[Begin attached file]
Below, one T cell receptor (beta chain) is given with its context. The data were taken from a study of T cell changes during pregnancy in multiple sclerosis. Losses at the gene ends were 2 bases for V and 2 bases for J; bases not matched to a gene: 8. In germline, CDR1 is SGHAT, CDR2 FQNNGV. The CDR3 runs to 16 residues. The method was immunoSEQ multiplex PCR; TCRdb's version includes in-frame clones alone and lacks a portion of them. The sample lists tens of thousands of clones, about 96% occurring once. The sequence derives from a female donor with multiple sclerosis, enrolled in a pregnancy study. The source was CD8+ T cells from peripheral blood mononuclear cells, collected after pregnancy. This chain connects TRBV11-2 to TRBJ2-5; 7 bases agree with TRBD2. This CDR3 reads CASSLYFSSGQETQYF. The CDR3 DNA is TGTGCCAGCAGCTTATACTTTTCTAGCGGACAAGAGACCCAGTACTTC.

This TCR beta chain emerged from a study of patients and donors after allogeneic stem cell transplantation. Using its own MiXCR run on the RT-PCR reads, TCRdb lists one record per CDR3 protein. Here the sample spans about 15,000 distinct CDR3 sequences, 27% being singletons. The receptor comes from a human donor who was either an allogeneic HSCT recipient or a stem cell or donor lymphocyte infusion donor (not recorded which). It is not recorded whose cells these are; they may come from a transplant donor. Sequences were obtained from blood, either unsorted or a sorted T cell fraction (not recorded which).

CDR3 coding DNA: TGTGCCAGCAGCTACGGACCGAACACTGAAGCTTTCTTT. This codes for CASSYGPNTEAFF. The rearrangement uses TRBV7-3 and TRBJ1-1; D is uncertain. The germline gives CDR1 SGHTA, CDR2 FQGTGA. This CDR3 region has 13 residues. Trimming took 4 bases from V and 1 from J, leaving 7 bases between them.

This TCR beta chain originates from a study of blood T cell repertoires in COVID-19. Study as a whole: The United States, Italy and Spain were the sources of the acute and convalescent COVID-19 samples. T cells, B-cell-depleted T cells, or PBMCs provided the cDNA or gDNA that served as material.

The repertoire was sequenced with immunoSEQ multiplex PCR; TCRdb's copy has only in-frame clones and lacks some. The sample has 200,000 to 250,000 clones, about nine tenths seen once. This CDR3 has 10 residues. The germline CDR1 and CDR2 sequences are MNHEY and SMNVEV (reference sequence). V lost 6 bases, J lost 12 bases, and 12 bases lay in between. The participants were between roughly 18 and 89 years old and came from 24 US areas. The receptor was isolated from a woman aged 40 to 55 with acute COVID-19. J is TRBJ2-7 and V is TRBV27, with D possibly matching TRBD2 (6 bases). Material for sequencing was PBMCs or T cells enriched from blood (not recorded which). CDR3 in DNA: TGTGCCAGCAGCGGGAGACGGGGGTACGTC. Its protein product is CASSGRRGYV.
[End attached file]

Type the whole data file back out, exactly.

Below, one T cell receptor (beta chain) is given with its context. The data were taken from a study of T cell changes during pregnancy in multiple sclerosis. Losses at the gene ends were 2 bases for V and 2 bases for J; bases not matched to a gene: 8. In germline, CDR1 is SGHAT, CDR2 FQNNGV. The CDR3 runs to 16 residues. The method was immunoSEQ multiplex PCR; TCRdb's version includes in-frame clones alone and lacks a portion of them. The sample lists tens of thousands of clones, about 96% occurring once. The sequence derives from a female donor with multiple sclerosis, enrolled in a pregnancy study. The source was CD8+ T cells from peripheral blood mononuclear cells, collected after pregnancy. This chain connects TRBV11-2 to TRBJ2-5; 7 bases agree with TRBD2. This CDR3 reads CASSLYFSSGQETQYF. The CDR3 DNA is TGTGCCAGCAGCTTATACTTTTCTAGCGGACAAGAGACCCAGTACTTC.

This TCR beta chain emerged from a study of patients and donors after allogeneic stem cell transplantation. Using its own MiXCR run on the RT-PCR reads, TCRdb lists one record per CDR3 protein. Here the sample spans about 15,000 distinct CDR3 sequences, 27% being singletons. The receptor comes from a human donor who was either an allogeneic HSCT recipient or a stem cell or donor lymphocyte infusion donor (not recorded which). It is not recorded whose cells these are; they may come from a transplant donor. Sequences were obtained from blood, either unsorted or a sorted T cell fraction (not recorded which).

CDR3 coding DNA: TGTGCCAGCAGCTACGGACCGAACACTGAAGCTTTCTTT. This codes for CASSYGPNTEAFF. The rearrangement uses TRBV7-3 and TRBJ1-1; D is uncertain. The germline gives CDR1 SGHTA, CDR2 FQGTGA. This CDR3 region has 13 residues. Trimming took 4 bases from V and 1 from J, leaving 7 bases between them.

This TCR beta chain originates from a study of blood T cell repertoires in COVID-19. Study as a whole: The United States, Italy and Spain were the sources of the acute and convalescent COVID-19 samples. T cells, B-cell-depleted T cells, or PBMCs provided the cDNA or gDNA that served as material.

The repertoire was sequenced with immunoSEQ multiplex PCR; TCRdb's copy has only in-frame clones and lacks some. The sample has 200,000 to 250,000 clones, about nine tenths seen once. This CDR3 has 10 residues. The germline CDR1 and CDR2 sequences are MNHEY and SMNVEV (reference sequence). V lost 6 bases, J lost 12 bases, and 12 bases lay in between. The participants were between roughly 18 and 89 years old and came from 24 US areas. The receptor was isolated from a woman aged 40 to 55 with acute COVID-19. J is TRBJ2-7 and V is TRBV27, with D possibly matching TRBD2 (6 bases). Material for sequencing was PBMCs or T cells enriched from blood (not recorded which). CDR3 in DNA: TGTGCCAGCAGCGGGAGACGGGGGTACGTC. Its protein product is CASSGRRGYV.